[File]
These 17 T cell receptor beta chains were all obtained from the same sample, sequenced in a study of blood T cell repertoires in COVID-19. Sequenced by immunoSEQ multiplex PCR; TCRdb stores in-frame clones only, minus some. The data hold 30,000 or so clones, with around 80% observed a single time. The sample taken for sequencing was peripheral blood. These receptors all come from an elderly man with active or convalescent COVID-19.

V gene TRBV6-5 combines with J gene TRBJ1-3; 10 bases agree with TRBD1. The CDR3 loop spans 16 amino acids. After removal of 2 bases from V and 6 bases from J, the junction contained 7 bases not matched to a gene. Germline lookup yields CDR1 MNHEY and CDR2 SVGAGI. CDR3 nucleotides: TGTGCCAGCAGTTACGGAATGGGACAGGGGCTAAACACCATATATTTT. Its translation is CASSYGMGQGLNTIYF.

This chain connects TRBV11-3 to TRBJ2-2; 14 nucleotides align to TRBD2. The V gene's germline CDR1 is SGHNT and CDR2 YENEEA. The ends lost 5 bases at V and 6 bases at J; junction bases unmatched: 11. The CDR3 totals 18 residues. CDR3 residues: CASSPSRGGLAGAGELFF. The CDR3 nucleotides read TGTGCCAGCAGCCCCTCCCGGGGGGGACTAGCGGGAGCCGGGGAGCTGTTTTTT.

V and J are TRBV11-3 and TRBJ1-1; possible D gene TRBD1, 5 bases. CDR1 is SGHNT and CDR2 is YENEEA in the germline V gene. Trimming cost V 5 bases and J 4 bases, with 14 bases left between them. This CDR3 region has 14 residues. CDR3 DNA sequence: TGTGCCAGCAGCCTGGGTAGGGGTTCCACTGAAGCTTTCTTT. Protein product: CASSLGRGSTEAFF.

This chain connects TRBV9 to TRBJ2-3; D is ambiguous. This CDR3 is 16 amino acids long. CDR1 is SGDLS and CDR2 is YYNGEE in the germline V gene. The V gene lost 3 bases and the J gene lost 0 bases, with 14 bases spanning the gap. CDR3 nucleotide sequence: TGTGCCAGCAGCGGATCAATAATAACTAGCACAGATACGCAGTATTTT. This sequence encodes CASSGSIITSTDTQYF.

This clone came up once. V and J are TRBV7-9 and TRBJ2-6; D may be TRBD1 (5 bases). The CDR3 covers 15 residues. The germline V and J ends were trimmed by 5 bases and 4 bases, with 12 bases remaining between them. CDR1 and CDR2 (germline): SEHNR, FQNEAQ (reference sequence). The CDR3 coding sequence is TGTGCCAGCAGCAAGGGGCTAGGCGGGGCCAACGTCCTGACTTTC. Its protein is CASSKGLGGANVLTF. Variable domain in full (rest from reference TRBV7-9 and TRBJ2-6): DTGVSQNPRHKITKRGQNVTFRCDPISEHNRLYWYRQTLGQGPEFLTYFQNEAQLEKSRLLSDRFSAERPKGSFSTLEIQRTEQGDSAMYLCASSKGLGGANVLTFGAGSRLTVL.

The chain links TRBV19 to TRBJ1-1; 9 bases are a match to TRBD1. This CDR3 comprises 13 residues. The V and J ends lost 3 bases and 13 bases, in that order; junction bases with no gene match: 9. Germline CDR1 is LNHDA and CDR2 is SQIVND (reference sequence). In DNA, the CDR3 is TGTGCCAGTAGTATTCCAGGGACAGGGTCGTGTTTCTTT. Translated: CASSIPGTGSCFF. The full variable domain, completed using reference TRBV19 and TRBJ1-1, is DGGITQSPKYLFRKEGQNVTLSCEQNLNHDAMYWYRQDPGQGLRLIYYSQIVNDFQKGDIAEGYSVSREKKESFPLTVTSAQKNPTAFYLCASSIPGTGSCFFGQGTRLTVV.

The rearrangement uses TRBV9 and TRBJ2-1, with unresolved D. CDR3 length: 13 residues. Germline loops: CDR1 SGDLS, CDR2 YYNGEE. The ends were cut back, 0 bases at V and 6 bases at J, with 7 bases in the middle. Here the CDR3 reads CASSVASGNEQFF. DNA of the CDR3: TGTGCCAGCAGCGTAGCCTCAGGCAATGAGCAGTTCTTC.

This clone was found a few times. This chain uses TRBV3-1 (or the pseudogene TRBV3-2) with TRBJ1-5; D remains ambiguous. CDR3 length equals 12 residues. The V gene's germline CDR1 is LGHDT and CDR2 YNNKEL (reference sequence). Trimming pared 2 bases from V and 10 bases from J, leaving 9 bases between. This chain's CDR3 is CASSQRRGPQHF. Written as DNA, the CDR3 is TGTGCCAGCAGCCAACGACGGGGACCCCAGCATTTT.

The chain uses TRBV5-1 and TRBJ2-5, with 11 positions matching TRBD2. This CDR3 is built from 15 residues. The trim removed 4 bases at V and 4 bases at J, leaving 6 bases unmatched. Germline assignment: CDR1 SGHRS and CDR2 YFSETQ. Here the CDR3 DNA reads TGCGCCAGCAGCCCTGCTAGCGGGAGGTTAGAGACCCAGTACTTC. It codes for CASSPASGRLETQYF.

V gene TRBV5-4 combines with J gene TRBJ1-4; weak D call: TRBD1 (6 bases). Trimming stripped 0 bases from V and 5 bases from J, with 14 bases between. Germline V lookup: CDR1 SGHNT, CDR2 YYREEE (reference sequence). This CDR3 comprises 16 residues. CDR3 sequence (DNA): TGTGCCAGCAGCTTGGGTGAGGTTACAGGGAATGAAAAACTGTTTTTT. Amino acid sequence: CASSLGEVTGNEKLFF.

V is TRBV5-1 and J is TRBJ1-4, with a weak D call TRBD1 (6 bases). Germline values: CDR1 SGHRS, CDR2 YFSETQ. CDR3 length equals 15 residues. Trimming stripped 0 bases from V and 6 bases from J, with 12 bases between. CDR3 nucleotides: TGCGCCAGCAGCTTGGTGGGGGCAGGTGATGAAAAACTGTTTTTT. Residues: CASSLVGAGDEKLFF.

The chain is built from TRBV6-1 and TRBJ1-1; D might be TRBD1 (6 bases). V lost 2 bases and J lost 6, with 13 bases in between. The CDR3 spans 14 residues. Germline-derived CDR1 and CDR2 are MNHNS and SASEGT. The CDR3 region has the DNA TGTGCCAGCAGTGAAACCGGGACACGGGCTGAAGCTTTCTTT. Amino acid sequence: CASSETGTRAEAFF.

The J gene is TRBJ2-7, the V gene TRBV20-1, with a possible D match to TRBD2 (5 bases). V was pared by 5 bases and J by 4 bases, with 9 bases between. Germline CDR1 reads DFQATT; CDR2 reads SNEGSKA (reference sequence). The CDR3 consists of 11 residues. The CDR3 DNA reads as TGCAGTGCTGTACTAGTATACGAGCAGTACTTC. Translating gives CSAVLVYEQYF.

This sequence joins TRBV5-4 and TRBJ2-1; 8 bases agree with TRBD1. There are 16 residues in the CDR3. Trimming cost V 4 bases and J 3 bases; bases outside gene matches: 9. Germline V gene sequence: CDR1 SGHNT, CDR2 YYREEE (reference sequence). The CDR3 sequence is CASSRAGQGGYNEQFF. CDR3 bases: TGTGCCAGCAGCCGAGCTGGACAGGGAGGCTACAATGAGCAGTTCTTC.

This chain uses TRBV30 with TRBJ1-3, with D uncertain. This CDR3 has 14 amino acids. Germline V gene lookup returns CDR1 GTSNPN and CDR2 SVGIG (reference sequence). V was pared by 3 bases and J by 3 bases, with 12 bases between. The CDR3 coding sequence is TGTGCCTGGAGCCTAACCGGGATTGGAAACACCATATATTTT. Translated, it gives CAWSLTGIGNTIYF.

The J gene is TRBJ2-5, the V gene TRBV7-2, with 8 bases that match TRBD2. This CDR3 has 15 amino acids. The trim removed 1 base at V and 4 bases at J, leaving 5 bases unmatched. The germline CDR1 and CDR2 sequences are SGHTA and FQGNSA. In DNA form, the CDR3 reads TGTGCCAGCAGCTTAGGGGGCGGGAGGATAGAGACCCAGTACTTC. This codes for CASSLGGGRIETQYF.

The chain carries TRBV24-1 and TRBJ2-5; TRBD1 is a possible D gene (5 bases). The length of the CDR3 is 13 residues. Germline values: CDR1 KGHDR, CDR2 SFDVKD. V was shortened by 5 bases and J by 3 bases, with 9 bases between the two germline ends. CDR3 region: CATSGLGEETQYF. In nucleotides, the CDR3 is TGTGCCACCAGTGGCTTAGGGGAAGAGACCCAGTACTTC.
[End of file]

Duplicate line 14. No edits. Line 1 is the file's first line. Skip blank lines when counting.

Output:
The J gene is TRBJ2-7, the V gene TRBV20-1, with a possible D match to TRBD2 (5 bases). V was pared by 5 bases and J by 4 bases, with 9 bases between. Germline CDR1 reads DFQATT; CDR2 reads SNEGSKA (reference sequence). The CDR3 consists of 11 residues. The CDR3 DNA reads as TGCAGTGCTGTACTAGTATACGAGCAGTACTTC. Translating gives CSAVLVYEQYF.